Thursday Workshop Descriptions

Beloved Community: Nonviolent Direct Action Community Organizing 

This workshop will focus on nonviolent direct action organizing, including the importance of relationship and community building as central to movement building. We are faced with extreme abuse of police power, growing income inequality, declining quality of public education, wealth and political power. This workshop will explore nonviolent direct action organizing that affirms the dignity, worth, and enormous unrealized potential of all, with an emphasis on those who are impoverished and most marginalized. These interactive sessions will draw on the experience of 50 years of movement building that involves neighborhoods, organized labor, churches, and other faith-based institutions, truth and reconciliation initiatives, and work with gang members.

Facilitated by Rev. Nelson N. Johnson, Executive Director of the Beloved Community Center of Greensboro, and Joyce Hobson Johnson, Director of the Jubilee Institute of the Beloved Community Center of Greensboro. 

Rev. Nelson N. Johnson, Executive Director of the Beloved Community Center of Greensboro, has been active in the movement for social and economic justice since high school. He served as president of the National Student Organization for Black Unity in the 70’s. As a student leader, he worked closely with the NAACP on voter registration, redevelopment, housing, education, open public accommodations and worker justice. He served as Chairperson of the Chicago-based Interfaith Worker Justice and Chairperson of the Gulf Coast Commission on Reconstruction Equity, established in response to the devastation from Hurricanes Katrina and Rita. He continues to work for social and economic justice in Greensboro as Pastor of Faith Community Church and Co-Director of the Beloved Community Center of Greensboro. The Rev. Johnson was among the first 17 people arrested in the NC Moral Monday Movement in 2013. 

Joyce Hobson Johnson, Director of the Jubilee Institute of the Beloved Community Center of Greensboro, has been an activist since high school in Richmond, VA, during the 1960s struggle for civil rights and open accommodations. She deepened her involvement in college while supporting campus non-academic employees and the movement for relevant education. A former university business professor and transportation research director, Johnson and others established the pace-setting Greensboro Truth and Community Reconciliation Project in 2001. This initiative was designed to encourage truth, understanding, and healing related to the tragic murder of five labor and racial justice organizers by Ku Klux Klan and American Nazi Party members on November 3, 1979. In addition, she is a member of the Executive Committee of the NC NAACP, the lead entity of the Moral Monday Movement and a co-chair of the National Council of Elders.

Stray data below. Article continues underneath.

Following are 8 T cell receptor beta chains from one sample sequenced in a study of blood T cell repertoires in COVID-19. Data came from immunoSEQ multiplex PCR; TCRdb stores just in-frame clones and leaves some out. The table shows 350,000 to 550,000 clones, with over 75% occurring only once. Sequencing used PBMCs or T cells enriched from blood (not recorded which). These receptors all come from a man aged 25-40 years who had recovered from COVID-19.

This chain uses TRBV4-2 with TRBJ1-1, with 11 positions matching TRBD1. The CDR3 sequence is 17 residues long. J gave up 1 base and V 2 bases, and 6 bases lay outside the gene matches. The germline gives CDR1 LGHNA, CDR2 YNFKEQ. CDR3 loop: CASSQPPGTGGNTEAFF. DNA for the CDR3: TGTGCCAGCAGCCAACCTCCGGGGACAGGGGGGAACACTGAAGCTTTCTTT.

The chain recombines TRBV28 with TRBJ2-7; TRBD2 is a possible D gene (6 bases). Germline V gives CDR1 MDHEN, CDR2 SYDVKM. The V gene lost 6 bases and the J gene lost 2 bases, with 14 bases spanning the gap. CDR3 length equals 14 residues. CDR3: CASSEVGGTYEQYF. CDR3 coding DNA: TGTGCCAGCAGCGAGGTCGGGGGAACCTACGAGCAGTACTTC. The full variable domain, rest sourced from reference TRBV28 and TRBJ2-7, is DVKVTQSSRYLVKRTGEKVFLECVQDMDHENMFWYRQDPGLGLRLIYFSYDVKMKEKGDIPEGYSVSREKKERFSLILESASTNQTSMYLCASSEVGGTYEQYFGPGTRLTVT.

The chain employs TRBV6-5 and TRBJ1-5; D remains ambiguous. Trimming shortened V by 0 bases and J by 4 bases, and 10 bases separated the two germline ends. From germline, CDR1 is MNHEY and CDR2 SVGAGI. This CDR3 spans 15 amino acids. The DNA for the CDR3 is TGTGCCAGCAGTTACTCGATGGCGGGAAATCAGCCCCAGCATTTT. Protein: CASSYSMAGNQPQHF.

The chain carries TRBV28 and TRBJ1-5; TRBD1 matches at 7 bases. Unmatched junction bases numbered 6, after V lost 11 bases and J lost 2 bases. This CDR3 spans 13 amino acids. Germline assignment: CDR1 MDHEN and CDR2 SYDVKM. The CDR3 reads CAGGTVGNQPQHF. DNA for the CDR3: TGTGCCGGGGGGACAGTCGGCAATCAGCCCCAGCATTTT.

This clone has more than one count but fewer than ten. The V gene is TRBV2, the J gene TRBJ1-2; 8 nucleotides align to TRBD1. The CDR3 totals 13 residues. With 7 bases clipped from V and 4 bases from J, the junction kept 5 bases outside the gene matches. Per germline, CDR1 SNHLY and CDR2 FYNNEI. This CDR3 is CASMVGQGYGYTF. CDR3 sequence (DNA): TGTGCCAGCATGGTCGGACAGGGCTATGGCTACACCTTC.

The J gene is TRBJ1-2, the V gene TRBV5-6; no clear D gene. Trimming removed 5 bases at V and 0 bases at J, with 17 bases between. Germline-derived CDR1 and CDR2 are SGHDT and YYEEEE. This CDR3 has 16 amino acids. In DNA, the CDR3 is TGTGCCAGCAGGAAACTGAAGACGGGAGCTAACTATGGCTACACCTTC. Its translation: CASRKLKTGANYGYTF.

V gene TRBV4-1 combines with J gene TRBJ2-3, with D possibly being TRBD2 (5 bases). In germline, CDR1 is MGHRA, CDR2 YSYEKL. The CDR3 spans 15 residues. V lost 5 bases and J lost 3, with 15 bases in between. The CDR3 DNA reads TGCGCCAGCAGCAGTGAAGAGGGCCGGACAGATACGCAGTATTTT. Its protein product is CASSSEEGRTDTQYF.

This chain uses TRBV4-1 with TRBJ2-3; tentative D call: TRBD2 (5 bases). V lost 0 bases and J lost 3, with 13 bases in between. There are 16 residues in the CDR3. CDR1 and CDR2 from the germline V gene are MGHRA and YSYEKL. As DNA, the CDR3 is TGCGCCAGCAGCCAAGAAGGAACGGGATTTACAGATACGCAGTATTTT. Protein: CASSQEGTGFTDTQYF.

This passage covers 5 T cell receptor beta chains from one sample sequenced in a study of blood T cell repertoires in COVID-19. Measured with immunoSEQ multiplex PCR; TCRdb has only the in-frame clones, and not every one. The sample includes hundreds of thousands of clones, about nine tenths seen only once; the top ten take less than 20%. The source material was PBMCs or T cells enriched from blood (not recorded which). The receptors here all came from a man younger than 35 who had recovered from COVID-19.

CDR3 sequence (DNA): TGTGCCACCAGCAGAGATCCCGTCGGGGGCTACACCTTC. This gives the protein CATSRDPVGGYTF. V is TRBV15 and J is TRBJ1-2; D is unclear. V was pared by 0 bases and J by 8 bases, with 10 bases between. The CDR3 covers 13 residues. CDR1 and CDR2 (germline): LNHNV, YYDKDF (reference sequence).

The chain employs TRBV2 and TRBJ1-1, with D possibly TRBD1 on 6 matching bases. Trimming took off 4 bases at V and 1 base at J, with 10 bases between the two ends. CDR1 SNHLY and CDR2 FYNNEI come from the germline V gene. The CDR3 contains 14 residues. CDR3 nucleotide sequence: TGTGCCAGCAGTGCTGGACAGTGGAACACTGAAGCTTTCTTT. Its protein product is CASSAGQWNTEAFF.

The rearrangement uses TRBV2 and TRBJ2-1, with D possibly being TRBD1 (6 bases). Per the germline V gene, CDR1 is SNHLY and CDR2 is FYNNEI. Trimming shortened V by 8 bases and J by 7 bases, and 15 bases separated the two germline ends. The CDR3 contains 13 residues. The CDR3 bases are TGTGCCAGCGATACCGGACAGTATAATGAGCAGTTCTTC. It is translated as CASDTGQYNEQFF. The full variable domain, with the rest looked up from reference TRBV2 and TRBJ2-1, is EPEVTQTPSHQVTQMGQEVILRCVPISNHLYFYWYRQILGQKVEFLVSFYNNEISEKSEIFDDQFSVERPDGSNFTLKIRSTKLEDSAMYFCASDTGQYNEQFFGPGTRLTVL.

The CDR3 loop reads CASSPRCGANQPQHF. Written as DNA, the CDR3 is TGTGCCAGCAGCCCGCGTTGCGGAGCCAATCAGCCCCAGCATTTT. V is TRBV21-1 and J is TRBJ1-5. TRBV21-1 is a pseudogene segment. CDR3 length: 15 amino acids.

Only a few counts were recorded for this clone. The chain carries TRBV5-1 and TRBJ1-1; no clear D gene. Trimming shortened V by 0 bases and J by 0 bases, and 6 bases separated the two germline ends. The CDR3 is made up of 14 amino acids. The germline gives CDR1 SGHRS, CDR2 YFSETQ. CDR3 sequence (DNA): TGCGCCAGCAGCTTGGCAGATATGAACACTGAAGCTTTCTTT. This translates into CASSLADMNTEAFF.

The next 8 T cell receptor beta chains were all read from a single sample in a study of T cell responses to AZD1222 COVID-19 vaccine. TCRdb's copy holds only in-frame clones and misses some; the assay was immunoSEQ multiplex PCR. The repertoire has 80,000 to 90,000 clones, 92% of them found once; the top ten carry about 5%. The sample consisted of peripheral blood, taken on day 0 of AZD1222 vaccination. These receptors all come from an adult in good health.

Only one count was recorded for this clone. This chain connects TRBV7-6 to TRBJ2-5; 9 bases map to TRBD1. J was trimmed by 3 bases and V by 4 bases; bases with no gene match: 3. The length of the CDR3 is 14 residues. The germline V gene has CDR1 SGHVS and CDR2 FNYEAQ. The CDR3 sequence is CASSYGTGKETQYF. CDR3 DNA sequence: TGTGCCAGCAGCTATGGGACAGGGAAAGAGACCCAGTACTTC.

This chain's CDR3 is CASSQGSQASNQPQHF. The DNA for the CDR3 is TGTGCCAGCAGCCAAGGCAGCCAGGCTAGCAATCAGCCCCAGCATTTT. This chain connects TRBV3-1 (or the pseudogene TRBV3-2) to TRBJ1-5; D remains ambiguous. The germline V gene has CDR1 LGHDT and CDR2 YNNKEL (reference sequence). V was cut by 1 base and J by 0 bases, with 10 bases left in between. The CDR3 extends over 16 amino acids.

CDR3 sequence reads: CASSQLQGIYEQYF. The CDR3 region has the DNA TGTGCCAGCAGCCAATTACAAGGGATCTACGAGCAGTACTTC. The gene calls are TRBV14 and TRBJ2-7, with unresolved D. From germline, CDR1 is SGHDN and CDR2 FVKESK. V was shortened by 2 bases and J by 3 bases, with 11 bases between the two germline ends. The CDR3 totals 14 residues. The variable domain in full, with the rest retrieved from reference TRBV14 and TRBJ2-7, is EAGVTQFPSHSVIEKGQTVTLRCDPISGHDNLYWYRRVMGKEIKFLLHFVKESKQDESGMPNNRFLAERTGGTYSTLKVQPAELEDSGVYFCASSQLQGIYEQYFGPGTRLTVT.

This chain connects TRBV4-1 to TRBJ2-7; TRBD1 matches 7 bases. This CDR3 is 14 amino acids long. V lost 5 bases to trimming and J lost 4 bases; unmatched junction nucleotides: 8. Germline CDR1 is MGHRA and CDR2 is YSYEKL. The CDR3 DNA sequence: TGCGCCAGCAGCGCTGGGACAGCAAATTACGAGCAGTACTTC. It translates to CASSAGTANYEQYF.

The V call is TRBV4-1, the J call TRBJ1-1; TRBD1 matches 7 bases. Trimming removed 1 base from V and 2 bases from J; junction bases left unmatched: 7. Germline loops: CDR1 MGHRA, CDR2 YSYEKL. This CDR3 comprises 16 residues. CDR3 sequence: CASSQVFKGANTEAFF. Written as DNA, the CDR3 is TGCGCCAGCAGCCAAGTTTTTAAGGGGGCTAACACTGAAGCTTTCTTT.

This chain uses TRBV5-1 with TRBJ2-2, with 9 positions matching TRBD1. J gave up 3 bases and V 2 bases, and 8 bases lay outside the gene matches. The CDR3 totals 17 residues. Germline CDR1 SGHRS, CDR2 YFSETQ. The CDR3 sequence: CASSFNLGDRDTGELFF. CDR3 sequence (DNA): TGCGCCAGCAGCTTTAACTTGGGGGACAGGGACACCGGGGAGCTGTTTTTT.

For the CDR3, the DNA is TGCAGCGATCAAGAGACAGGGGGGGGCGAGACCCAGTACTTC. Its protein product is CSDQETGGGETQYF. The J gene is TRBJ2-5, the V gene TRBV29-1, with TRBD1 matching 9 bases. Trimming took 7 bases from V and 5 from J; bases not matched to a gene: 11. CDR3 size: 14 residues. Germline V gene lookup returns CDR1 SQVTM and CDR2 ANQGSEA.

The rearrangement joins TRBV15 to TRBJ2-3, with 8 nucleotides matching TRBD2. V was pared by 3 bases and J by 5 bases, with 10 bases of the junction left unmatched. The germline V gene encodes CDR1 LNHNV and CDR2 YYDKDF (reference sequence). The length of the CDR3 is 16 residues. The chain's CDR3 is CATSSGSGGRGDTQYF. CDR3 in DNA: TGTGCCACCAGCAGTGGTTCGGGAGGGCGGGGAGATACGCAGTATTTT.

Freedom Schools: Bringing the Model to Your Campus 

Considering bringing a Freedom School to your college or seminary campus? This workshop will explore the steps Garrett-Evangelical Theological Seminary and Wake Forest Divinity School took to bring a Freedom School to their campus and share lessons learned to assist other campuses expand the reach of Freedom Schools in their community. Specifically, we will walk through the experience of introducing the concept of Freedom Schools and gaining support for this program at Wake Forest University. The workshop will highlight efforts to get departmental “buy in,” how we introduced the concept to the university’s cabinet administration, finding campus space to house the Freedom School for six weeks, our efforts to partner with other Freedom Schools in our city, and securing internal (university) and external financial support. We will also explore how we targeted the children for our program.   

Facilitated by Dr. Reginald Blount, Assistant Professor of Formation, Youth, and culture at Garrett-Evangelical Theological Seminary and pastor of Arnett Chapel A.M.E.  Church in Chicago, IL,  Dr. Derek Hicks, Wake Forest University School of Divinity, professor and author of Reclaiming Spirit in the Black Faith Tradition; and Dr. Virginia A. Lee, Associate Professor of Christian Education and Director of Deacon Studies, Garrett-Evangelical Theological Seminary.